If you had an account on forum.suprbay.org with at least one post, you do not need to re-register. Your account is still active and your Suprbay username and password will work.

'Notice And Staydown' The Latest Fad In Copyright Enforcement
Among governments, bad digital policy ideas have a habit of spreading. For example, after France pioneered the "three strikes" approach, it was picked up by a number of other countries, but it is now finally dying a long-overdue death -- except in Australia, which evidently missed the memo that this approach demonstrably doesn't work. Now the latest fashion seems to be "notice and staydown", which Mike wrote about a couple of months back. After largely abandoning "three strikes", France may be signing up for this latest hot trend, as TorrentFreak reports:
Quote:French anti-piracy agency HADOPI handed the government a long-awaited report on the development of "operational tools" for dealing with online piracy. Several key areas are outlined, including the creation of a new type of takedown notice designed not only to take content offline, but keep it offline for up to six months.
Here are some details:
Quote:These notices would oblige a host to "stop and prevent, for a specified period, the reappearance of content that has been identified as constituting an infringement of copyright or related rights on the site."

It's suggested that these kinds of orders could be valid for up to six months but at least initially would only be directed at sites hosting actual files, not links to files such as in the case of BitTorrent indexes.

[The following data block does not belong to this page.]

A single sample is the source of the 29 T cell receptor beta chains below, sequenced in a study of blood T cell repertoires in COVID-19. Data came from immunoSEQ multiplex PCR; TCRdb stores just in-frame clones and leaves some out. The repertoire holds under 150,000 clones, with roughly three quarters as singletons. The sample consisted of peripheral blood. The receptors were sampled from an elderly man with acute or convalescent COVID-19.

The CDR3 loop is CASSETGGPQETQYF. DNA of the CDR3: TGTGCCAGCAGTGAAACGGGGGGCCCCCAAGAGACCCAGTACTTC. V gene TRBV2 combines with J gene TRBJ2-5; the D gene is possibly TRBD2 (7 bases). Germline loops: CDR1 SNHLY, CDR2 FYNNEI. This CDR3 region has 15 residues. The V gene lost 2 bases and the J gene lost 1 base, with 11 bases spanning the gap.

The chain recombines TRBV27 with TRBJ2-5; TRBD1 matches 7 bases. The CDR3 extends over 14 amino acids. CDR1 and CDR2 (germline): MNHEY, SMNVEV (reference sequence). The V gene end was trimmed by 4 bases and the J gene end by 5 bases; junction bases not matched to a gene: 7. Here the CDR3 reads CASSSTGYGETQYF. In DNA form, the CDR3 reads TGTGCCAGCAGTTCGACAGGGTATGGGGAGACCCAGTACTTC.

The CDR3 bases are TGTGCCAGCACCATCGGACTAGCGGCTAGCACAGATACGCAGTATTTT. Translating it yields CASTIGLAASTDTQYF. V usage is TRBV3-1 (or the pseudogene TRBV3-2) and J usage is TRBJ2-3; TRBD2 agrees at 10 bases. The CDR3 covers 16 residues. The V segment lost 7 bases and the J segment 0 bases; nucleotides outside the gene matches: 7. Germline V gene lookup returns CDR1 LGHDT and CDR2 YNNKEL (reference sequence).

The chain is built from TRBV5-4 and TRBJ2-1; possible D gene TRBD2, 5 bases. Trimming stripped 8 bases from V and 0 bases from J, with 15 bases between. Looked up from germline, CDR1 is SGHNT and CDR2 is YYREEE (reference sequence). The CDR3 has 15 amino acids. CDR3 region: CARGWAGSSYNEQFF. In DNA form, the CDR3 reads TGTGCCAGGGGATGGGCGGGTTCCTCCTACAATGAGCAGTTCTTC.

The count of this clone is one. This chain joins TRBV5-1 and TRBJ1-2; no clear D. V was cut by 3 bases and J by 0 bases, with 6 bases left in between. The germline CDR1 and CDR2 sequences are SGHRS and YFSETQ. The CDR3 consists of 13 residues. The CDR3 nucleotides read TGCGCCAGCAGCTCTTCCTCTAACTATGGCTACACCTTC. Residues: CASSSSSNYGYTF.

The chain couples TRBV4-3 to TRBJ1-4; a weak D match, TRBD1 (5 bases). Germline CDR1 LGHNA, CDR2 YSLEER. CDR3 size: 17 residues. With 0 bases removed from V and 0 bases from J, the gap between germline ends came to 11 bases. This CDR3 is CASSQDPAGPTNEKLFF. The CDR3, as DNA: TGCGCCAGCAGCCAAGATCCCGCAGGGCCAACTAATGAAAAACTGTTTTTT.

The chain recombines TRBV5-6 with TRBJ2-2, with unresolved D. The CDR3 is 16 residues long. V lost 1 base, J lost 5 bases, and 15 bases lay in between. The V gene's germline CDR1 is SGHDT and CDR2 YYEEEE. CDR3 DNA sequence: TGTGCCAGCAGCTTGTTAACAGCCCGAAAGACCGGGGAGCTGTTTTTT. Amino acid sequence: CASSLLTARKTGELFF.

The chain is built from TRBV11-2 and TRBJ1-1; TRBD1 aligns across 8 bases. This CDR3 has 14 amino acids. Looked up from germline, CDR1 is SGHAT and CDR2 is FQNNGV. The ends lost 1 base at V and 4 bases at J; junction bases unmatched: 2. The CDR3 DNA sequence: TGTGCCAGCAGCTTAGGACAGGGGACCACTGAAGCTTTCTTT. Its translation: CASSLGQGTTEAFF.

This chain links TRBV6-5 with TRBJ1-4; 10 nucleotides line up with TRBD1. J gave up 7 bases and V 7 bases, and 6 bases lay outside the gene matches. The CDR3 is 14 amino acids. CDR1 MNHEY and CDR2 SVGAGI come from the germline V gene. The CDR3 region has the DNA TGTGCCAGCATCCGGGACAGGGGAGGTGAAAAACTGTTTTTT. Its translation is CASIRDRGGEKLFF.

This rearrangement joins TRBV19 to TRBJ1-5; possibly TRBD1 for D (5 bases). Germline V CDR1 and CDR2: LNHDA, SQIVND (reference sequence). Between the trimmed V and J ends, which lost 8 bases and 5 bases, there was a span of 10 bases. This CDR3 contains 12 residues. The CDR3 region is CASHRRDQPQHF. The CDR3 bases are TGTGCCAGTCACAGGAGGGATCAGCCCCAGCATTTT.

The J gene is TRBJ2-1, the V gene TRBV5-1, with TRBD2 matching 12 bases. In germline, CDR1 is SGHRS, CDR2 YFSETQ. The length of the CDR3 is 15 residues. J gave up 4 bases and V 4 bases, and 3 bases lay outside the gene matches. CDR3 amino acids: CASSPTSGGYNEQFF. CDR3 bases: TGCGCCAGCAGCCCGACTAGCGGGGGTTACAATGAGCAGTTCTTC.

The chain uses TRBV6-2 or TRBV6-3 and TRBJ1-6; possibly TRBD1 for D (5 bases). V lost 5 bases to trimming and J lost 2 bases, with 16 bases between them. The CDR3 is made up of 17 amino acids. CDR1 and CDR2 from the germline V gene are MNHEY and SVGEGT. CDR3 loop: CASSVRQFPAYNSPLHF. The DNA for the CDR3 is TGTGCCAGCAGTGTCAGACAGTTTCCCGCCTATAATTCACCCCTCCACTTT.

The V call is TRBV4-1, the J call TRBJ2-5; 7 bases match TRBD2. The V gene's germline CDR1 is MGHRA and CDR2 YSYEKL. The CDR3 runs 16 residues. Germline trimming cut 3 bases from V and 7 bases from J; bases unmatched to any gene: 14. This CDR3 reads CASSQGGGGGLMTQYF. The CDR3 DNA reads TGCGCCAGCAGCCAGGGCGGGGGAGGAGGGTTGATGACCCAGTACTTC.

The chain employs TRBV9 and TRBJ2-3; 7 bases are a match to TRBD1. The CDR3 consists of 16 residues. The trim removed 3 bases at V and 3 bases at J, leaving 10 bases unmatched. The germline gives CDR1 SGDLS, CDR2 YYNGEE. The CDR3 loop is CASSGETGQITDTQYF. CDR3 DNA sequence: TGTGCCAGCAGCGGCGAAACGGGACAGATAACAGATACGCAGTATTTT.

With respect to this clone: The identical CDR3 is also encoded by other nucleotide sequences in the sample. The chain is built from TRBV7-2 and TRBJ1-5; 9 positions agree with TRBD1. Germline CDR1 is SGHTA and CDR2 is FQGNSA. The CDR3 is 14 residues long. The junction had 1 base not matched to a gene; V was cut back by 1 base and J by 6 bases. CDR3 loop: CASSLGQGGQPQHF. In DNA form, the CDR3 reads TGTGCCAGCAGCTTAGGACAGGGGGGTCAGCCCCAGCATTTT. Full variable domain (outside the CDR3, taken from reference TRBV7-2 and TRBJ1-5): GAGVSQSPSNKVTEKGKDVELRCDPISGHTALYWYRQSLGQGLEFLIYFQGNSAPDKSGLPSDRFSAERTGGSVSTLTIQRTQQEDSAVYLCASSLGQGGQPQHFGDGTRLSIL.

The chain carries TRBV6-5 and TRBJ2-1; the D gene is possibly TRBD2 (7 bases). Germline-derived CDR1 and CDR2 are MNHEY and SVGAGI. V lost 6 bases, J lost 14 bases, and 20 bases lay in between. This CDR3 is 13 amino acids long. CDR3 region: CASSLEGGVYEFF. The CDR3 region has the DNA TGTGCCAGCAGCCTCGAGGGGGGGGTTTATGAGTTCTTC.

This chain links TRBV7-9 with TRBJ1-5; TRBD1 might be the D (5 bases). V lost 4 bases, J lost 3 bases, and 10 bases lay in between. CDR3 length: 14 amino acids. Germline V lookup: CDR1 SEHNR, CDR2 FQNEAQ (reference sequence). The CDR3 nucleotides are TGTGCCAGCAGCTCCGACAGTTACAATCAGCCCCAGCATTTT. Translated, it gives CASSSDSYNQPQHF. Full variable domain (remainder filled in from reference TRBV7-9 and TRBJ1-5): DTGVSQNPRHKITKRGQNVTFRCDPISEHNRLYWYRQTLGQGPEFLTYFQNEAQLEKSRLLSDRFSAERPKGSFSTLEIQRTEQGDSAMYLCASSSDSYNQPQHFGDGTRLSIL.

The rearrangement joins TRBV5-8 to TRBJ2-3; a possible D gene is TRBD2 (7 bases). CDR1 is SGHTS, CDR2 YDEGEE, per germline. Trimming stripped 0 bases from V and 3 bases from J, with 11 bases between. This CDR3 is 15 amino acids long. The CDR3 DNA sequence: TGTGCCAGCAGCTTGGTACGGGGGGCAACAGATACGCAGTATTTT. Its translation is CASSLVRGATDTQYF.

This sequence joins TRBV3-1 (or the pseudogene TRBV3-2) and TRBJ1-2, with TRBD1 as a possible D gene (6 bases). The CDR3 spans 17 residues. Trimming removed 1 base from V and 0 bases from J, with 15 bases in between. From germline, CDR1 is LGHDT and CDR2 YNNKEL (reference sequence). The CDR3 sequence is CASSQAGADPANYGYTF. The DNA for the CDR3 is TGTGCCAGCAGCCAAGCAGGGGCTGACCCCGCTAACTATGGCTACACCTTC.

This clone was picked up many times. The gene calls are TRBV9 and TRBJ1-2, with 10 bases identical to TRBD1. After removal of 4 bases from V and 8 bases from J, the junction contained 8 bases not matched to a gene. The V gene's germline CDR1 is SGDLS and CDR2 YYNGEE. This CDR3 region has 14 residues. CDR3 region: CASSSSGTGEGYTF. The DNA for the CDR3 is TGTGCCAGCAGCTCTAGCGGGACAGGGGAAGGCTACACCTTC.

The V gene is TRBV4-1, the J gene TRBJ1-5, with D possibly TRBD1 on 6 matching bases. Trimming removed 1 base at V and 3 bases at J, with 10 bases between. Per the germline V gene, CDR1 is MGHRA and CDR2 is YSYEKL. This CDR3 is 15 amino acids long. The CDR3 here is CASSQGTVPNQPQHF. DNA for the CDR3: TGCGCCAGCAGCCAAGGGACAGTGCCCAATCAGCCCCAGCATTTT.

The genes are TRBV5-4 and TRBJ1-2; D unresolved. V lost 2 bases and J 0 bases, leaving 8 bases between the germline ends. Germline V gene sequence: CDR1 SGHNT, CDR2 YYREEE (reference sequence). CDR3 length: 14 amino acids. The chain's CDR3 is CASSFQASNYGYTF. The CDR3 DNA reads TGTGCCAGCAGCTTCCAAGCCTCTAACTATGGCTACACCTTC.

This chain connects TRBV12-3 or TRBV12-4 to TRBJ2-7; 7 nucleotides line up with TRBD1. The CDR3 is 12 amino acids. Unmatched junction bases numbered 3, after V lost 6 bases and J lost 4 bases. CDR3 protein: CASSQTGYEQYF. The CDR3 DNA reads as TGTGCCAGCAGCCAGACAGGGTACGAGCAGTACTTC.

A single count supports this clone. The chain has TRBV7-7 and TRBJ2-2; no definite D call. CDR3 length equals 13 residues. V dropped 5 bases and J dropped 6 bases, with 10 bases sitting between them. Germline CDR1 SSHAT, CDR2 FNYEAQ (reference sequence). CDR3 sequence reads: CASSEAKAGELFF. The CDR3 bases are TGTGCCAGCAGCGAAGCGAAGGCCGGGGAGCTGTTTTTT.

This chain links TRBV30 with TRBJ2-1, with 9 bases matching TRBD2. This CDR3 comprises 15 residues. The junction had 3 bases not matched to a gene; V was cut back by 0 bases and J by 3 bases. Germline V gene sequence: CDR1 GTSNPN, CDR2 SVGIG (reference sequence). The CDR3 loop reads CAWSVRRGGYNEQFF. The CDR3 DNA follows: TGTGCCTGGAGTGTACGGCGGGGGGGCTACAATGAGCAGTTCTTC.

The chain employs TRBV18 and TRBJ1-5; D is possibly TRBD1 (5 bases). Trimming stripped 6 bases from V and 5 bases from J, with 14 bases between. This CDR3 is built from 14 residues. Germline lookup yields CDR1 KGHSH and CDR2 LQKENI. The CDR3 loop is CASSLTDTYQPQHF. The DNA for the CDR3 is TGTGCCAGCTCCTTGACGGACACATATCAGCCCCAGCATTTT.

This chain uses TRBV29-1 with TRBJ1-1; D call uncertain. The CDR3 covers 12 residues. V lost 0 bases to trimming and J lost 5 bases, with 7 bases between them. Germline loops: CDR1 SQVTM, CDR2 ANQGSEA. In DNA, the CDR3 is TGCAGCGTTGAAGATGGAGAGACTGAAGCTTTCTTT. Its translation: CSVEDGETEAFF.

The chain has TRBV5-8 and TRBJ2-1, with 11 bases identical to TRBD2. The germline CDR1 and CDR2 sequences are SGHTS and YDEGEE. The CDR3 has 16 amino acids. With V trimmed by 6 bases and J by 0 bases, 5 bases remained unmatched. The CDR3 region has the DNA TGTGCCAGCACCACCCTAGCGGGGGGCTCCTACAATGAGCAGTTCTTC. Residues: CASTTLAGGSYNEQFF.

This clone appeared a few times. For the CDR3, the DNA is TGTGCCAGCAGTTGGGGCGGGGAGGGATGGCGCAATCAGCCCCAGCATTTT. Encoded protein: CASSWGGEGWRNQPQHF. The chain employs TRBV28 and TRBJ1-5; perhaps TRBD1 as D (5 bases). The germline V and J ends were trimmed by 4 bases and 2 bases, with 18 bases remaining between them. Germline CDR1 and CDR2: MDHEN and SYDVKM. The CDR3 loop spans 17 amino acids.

Although the "staydown" would be for up to six months, rather than forever, as proposed in the US, it's easy to predict future demands from the copyright industry to extend that limit when it doesn't have the desired results, and to include BitTorrent indexes as well. And there's no way smaller companies and startups could cope with the huge task of monitoring uploads for things that have to "staydown". All-in-all, then, this seems destined to join "three strikes" in the digital dustbin of history, along with all the other failed enforcement approaches. The question is: what will be the next bad idea governments adopt?
Follow me @glynmoody on Twitter or identi.ca, and +glynmoody on Google+

Permalink | Comments | Email This Story
[Image: mf.gif]

[Image: rc.img]
[Image: rc.img]
[Image: rc.img]

[Image: a2.img][Image: a2t.img][Image: feed?i=I30uCqy40vw:473XCgeOijk:D7DqB2pKExk][Image: feed?d=c-S6u7MTCTE]
[Image: I30uCqy40vw]

Originally Published: Thu, 15 May 2014 15:53:00 GMT

Possibly Related Threads…
Thread Author Replies Views Last Post
  Russian court tosses copyright case due to 'unfriendly actions of the United States' Resurgence 0 650 Mar 15, 2022, 15:36 pm
Last Post: Resurgence
  Latest Nigeria oil spill highlights ‘wretched’ state of the industry Resurgence 0 654 Feb 26, 2022, 02:53 am
Last Post: Resurgence
  US COVID death toll tops fall peak as global deaths climb 9% in latest week Resurgence 0 854 Feb 02, 2022, 22:53 pm
Last Post: Resurgence
  India: Sci-Hub, Libgen in key copyright case Resurgence 0 1,338 Jan 26, 2022, 21:48 pm
Last Post: Resurgence
  US: Copyright shouldn’t stand in the way of your right to repair Resurgence 0 801 Jan 19, 2022, 01:59 am
Last Post: Resurgence

Users browsing this thread: 1 Guest(s)